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Causes Of Anxiety In Children

Anxiety in children can be caused by biological factors, familial factors and environmental factors.

Biological factors refer to the balance of serotonin and dopamine. These neurotransmitters relay messages in the brain and tell us how we should feel. Feelings of anxiety can arise when these neurotransmitters are sending incorrect signals.

Familial factors include genetic as well as learned behavior from a parent or a caregiver. Children whose parents have anxiety are more likely to be worried and fearful.

Environmental factors refer to experiences that the child has gone through. A traumatic experience such as illness, divorce or death may become a trigger for anxiety if it is not dealt with properly.

When Should I Seek Professional Help For My Anxious Child

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According to the American Academy of Pediatrics and our experts, you should consult a psychologist or psychiatrist with experience treating children with an anxiety disorder when the childs behavior or anxiety:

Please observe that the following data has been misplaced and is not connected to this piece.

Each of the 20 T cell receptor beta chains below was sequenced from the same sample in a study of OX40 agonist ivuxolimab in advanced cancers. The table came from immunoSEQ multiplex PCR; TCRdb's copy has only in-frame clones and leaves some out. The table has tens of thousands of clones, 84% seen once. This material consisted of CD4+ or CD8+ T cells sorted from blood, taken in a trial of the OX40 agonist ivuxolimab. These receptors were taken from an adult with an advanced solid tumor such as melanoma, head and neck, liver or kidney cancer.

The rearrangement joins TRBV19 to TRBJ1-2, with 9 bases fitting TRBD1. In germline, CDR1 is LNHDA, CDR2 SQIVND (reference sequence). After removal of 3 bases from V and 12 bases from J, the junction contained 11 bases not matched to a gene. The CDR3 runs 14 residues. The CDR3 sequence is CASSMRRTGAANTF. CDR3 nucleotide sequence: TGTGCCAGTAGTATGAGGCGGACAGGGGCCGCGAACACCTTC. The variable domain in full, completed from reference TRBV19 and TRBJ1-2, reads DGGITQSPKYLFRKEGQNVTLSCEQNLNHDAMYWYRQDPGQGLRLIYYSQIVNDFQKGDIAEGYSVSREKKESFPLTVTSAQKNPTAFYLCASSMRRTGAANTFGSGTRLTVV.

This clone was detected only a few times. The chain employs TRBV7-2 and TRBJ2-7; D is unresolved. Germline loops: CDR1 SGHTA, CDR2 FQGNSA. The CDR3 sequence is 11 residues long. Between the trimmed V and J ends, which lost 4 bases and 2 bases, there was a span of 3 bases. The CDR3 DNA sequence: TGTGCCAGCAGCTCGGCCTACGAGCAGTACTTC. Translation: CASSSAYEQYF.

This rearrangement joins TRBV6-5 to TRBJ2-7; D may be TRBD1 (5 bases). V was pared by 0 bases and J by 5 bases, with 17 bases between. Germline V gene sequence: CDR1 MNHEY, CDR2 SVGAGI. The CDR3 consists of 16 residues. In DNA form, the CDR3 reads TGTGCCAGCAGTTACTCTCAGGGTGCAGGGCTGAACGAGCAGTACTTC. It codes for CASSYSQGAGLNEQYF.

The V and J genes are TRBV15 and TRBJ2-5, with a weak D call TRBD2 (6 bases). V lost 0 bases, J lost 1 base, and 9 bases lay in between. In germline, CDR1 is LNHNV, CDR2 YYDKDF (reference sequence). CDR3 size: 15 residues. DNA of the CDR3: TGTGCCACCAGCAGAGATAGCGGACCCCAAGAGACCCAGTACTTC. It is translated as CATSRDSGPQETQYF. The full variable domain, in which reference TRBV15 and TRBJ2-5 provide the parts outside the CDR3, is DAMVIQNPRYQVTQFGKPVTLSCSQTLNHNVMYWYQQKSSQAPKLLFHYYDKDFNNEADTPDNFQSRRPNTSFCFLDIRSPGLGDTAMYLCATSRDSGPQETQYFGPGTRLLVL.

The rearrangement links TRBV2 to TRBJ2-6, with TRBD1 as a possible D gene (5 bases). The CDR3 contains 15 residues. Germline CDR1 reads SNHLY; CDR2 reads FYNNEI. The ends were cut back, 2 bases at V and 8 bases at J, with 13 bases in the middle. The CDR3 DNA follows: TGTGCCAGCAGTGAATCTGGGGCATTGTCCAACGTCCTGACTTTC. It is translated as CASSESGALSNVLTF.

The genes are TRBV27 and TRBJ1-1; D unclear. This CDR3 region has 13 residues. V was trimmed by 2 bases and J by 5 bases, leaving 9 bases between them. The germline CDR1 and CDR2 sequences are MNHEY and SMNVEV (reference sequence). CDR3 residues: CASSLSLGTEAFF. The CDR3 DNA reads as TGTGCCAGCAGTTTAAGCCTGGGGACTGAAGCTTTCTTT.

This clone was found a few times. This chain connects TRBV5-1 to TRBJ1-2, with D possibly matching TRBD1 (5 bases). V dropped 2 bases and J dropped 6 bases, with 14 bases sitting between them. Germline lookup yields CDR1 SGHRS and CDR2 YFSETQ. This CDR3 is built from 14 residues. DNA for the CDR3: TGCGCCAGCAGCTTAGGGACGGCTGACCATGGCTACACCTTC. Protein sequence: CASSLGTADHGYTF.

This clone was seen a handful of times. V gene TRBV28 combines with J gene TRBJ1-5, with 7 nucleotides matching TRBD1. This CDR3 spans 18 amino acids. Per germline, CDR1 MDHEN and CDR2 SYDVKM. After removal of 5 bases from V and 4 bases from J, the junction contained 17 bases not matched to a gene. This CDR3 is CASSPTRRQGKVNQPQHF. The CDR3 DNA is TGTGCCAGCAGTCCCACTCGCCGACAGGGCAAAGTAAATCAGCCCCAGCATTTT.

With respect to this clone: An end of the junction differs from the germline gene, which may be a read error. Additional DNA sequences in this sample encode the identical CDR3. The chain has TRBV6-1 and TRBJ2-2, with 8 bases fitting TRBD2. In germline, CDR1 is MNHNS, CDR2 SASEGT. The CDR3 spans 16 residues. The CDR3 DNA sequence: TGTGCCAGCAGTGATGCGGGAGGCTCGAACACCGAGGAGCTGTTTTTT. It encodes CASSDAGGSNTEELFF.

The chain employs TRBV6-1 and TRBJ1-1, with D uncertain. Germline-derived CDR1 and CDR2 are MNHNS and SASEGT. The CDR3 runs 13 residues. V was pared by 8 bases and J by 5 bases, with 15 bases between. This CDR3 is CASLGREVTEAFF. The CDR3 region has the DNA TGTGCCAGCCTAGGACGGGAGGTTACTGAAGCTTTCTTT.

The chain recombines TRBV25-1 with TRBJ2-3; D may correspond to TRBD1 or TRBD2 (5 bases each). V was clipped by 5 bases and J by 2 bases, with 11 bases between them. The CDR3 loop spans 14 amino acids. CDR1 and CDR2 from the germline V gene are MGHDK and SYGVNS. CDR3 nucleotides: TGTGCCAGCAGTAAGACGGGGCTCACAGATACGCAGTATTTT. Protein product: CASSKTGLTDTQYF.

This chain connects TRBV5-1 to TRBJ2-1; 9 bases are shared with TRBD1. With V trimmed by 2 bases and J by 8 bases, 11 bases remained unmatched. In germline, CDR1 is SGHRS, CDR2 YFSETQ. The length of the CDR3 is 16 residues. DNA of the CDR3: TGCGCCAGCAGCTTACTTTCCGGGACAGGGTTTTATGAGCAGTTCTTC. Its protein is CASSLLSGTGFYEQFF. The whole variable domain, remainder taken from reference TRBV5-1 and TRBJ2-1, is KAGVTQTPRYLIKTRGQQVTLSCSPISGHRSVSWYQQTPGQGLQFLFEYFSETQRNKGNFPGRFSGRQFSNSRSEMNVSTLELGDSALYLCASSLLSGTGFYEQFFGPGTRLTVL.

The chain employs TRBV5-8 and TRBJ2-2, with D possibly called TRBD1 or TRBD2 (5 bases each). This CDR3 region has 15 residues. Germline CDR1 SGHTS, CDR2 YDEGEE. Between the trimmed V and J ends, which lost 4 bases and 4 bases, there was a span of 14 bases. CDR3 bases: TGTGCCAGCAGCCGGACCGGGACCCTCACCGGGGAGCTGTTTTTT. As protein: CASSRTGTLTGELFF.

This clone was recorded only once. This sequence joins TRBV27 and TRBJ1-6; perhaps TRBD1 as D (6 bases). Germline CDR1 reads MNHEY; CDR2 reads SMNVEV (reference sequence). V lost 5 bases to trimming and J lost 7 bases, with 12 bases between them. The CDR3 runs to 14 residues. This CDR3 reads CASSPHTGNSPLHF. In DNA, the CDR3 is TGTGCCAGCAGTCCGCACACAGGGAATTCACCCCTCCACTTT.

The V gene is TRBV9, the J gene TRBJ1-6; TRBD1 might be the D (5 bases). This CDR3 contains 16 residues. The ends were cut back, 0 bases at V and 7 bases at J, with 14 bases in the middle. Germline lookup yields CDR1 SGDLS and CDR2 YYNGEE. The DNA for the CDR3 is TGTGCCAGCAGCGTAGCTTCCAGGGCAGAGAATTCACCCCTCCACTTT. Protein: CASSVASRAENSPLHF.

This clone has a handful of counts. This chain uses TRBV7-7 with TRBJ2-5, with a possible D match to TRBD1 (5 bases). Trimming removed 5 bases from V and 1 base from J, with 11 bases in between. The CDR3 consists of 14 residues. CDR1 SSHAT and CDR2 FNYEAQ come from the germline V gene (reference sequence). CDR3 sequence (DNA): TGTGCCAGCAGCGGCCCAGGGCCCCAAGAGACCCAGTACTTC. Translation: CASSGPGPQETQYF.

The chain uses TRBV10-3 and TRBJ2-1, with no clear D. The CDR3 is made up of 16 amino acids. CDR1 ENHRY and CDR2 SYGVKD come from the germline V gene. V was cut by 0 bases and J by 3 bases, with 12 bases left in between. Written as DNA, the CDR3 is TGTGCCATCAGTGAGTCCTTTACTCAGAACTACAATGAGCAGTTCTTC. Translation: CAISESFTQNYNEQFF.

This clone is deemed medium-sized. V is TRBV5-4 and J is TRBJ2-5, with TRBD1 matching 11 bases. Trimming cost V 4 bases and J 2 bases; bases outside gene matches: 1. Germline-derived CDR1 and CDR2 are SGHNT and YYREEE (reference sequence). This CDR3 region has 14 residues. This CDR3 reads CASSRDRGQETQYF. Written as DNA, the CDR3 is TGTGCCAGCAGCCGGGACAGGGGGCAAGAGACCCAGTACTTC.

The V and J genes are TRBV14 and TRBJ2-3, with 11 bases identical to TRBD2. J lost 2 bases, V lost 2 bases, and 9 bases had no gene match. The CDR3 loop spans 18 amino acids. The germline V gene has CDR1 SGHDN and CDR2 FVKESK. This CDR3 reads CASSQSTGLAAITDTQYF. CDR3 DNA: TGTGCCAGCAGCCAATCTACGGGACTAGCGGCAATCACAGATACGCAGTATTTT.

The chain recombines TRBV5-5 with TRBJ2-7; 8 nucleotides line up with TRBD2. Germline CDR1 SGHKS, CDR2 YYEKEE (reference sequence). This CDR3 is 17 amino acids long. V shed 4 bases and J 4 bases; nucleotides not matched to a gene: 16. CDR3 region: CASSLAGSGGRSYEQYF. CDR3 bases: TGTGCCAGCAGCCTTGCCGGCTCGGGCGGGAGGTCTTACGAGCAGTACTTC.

• Disrupts the household and interferes with family activities and life
  • When the child gets upset multiple times a day or week
  • When the frequency and intensity of the fears escalate .
  • When the anxiety leads to significant avoidance behavior. The child continually and consistently makes excuses to avoid school or other situations that may provoke anxiety.
  • When the disorder is making it difficult for the child to interact with, make or keep friends.
  • When sleep habits are disrupted
  • When you begin to see compulsive behaviors and rituals such as repeated hand washing, counting, checking things and when the child refuses or is unable to leave the house without performing these rituals.